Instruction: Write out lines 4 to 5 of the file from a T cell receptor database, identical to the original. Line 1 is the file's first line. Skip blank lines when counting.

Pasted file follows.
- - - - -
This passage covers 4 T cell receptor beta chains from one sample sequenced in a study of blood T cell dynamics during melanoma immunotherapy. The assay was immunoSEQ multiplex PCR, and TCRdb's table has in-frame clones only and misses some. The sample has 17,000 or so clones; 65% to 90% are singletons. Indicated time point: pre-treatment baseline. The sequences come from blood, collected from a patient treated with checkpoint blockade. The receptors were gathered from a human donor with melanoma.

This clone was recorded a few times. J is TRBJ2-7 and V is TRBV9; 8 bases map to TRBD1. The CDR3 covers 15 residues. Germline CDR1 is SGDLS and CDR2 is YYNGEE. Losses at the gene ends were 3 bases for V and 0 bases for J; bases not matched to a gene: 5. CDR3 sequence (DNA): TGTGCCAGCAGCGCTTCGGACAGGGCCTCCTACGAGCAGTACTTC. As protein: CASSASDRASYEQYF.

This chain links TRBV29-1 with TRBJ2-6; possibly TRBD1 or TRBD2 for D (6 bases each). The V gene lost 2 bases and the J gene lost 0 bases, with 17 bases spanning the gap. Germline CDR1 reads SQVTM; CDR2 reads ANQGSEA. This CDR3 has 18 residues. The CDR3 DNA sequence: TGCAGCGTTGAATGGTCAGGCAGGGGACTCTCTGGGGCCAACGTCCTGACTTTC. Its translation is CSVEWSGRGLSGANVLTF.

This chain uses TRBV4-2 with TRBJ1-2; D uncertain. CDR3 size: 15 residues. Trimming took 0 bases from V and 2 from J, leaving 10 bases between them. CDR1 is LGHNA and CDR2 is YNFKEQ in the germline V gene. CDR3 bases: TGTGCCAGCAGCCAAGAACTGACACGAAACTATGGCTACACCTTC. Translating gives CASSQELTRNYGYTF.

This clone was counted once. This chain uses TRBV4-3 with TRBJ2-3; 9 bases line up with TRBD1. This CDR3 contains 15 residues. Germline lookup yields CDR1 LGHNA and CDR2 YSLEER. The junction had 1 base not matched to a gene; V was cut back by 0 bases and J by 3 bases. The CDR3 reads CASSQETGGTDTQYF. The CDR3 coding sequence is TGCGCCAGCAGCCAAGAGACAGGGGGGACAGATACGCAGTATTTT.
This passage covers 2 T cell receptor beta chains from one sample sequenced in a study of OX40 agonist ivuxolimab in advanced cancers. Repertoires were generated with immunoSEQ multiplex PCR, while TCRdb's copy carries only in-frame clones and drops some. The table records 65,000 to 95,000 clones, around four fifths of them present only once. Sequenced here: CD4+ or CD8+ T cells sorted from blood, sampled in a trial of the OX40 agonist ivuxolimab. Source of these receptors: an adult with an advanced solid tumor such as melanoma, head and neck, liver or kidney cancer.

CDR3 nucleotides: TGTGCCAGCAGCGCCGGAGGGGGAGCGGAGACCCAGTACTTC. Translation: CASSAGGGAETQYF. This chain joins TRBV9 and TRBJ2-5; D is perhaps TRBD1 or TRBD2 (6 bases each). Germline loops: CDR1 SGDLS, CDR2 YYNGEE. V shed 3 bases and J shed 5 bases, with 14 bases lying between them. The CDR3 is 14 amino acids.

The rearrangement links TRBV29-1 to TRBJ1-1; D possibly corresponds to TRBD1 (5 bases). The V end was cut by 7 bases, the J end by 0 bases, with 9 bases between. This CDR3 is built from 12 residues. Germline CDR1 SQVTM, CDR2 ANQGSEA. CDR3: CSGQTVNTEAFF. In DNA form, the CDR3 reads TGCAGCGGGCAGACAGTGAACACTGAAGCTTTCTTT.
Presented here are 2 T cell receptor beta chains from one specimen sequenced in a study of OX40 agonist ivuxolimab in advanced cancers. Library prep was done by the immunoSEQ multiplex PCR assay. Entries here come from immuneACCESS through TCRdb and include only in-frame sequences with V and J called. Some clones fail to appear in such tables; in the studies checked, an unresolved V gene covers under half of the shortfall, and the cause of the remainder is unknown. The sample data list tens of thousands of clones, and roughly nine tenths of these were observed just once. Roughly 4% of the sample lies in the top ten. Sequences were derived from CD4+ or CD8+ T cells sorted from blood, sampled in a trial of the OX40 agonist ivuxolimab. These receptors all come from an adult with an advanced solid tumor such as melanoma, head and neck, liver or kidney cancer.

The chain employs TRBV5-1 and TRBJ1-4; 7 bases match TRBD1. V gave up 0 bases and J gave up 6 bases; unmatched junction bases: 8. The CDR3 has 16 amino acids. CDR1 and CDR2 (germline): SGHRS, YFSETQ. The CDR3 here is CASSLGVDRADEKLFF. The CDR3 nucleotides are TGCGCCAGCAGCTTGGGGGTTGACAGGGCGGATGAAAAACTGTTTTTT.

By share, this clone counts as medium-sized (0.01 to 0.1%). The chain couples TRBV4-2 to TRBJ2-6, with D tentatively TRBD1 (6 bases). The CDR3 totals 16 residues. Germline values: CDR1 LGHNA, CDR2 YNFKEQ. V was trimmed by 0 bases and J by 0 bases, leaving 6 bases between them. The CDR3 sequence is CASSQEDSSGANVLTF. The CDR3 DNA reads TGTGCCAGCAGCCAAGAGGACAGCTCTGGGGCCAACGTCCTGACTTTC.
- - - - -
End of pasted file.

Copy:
This chain uses TRBV4-2 with TRBJ1-2; D uncertain. CDR3 size: 15 residues. Trimming took 0 bases from V and 2 from J, leaving 10 bases between them. CDR1 is LGHNA and CDR2 is YNFKEQ in the germline V gene. CDR3 bases: TGTGCCAGCAGCCAAGAACTGACACGAAACTATGGCTACACCTTC. Translating gives CASSQELTRNYGYTF.

This clone was counted once. This chain uses TRBV4-3 with TRBJ2-3; 9 bases line up with TRBD1. This CDR3 contains 15 residues. Germline lookup yields CDR1 LGHNA and CDR2 YSLEER. The junction had 1 base not matched to a gene; V was cut back by 0 bases and J by 3 bases. The CDR3 reads CASSQETGGTDTQYF. The CDR3 coding sequence is TGCGCCAGCAGCCAAGAGACAGGGGGGACAGATACGCAGTATTTT.